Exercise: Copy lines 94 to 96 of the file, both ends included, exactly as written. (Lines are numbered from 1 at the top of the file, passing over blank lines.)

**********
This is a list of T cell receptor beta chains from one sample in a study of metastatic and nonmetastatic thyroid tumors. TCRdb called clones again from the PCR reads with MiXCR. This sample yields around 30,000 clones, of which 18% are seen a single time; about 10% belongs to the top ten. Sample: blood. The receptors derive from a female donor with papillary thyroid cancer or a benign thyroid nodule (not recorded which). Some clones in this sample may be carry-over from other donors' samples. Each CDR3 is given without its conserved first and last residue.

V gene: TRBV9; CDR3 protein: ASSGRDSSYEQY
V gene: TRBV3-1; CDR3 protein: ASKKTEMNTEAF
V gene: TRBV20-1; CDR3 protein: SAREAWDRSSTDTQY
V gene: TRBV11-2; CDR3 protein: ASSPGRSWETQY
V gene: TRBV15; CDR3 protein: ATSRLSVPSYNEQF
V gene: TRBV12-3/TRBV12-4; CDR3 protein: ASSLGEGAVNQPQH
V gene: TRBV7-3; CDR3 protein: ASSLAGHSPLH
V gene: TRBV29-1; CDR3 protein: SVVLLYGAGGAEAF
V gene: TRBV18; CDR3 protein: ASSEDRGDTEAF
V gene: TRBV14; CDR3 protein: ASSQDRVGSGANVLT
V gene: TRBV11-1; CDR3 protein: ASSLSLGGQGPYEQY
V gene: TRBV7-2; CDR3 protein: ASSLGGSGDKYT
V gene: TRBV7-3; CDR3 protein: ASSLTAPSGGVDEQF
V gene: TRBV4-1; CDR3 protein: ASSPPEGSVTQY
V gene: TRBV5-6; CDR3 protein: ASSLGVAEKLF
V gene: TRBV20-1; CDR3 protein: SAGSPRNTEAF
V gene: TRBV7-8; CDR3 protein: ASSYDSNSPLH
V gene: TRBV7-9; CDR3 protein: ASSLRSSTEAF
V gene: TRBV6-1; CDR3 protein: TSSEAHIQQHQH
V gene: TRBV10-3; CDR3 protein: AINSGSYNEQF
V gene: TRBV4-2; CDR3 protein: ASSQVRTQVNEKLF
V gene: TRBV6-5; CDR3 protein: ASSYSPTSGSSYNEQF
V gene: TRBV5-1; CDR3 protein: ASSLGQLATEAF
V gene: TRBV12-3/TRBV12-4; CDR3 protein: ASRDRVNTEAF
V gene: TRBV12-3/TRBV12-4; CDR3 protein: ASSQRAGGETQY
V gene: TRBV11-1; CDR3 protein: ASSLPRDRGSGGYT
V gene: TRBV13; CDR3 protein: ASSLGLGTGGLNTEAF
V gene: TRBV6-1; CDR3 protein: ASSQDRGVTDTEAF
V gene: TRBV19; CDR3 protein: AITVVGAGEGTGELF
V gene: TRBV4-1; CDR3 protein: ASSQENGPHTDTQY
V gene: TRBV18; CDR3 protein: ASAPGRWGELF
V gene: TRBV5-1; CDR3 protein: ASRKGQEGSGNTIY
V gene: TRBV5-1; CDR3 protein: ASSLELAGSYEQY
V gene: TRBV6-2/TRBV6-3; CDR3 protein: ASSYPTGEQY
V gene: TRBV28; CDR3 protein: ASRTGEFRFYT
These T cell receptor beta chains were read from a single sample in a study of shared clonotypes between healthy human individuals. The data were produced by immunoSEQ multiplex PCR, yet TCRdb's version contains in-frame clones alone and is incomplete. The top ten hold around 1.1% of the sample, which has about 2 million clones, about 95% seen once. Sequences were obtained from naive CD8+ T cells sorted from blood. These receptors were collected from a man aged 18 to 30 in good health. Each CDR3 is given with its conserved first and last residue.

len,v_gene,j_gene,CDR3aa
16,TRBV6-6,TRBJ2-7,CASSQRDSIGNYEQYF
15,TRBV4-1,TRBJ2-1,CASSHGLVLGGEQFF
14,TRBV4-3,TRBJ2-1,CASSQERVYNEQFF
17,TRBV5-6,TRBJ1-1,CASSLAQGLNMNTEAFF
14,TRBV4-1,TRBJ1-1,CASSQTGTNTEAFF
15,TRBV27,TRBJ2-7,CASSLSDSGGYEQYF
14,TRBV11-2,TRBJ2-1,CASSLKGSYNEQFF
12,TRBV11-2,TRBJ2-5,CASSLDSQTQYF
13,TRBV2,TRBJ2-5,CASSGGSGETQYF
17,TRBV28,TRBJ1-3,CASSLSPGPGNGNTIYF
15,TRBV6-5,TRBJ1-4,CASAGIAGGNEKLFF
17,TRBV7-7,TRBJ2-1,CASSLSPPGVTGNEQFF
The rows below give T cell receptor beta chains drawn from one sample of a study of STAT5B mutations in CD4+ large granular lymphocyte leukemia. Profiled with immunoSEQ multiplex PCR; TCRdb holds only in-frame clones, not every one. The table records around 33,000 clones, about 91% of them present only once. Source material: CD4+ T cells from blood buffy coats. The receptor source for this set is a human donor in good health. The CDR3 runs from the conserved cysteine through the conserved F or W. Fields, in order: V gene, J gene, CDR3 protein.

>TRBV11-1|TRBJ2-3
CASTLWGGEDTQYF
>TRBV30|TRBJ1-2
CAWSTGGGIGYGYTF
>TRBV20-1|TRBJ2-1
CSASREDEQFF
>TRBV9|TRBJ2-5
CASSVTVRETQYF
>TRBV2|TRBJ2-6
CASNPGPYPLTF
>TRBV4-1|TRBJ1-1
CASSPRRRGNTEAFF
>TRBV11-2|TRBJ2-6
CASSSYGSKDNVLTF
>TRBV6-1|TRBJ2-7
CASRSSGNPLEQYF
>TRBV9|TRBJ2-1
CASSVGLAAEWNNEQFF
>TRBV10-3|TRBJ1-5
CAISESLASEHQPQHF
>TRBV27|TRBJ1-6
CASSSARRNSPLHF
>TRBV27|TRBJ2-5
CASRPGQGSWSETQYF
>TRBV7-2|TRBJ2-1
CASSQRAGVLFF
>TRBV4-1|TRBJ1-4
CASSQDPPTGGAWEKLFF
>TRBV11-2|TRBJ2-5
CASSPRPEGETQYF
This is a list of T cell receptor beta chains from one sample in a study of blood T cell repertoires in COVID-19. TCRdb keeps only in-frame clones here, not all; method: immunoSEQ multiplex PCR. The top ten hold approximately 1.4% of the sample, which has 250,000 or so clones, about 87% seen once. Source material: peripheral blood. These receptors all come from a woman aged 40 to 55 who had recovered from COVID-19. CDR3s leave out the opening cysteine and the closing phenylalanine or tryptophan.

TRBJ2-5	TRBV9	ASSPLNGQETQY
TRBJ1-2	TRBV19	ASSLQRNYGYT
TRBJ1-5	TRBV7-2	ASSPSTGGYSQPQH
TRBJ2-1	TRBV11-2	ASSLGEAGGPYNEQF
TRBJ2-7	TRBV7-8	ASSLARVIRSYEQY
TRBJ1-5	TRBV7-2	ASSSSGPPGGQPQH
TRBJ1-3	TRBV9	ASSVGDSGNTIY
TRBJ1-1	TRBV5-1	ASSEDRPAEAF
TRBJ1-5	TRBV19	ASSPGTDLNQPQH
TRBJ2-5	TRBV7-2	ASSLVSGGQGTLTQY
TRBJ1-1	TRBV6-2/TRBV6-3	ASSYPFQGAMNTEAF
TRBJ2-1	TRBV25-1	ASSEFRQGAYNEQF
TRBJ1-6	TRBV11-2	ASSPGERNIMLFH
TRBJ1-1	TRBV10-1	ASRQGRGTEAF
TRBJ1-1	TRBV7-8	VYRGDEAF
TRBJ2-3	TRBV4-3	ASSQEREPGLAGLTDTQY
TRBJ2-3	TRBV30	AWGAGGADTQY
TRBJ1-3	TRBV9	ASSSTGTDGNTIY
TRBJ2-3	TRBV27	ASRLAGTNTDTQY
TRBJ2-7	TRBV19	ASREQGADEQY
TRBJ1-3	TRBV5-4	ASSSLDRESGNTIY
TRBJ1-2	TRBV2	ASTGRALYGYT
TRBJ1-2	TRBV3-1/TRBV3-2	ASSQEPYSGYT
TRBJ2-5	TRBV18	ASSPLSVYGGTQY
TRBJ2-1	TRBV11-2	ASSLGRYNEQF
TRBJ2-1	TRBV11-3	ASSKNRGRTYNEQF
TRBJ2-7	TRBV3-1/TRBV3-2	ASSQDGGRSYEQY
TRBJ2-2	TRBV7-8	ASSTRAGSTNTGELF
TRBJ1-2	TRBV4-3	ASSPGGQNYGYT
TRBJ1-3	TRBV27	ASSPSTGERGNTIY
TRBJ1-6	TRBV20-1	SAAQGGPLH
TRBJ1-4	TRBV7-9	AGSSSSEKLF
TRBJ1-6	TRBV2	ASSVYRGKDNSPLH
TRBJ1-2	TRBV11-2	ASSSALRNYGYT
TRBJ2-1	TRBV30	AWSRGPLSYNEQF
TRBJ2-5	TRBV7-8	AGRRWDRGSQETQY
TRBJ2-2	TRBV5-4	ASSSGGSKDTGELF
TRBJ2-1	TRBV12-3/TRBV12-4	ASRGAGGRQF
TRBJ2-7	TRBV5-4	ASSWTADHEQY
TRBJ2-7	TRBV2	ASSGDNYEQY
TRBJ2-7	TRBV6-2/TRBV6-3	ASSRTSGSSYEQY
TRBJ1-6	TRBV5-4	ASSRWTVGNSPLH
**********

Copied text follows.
TRBJ2-1	TRBV25-1	ASSEFRQGAYNEQF
TRBJ1-6	TRBV11-2	ASSPGERNIMLFH
TRBJ1-1	TRBV10-1	ASRQGRGTEAF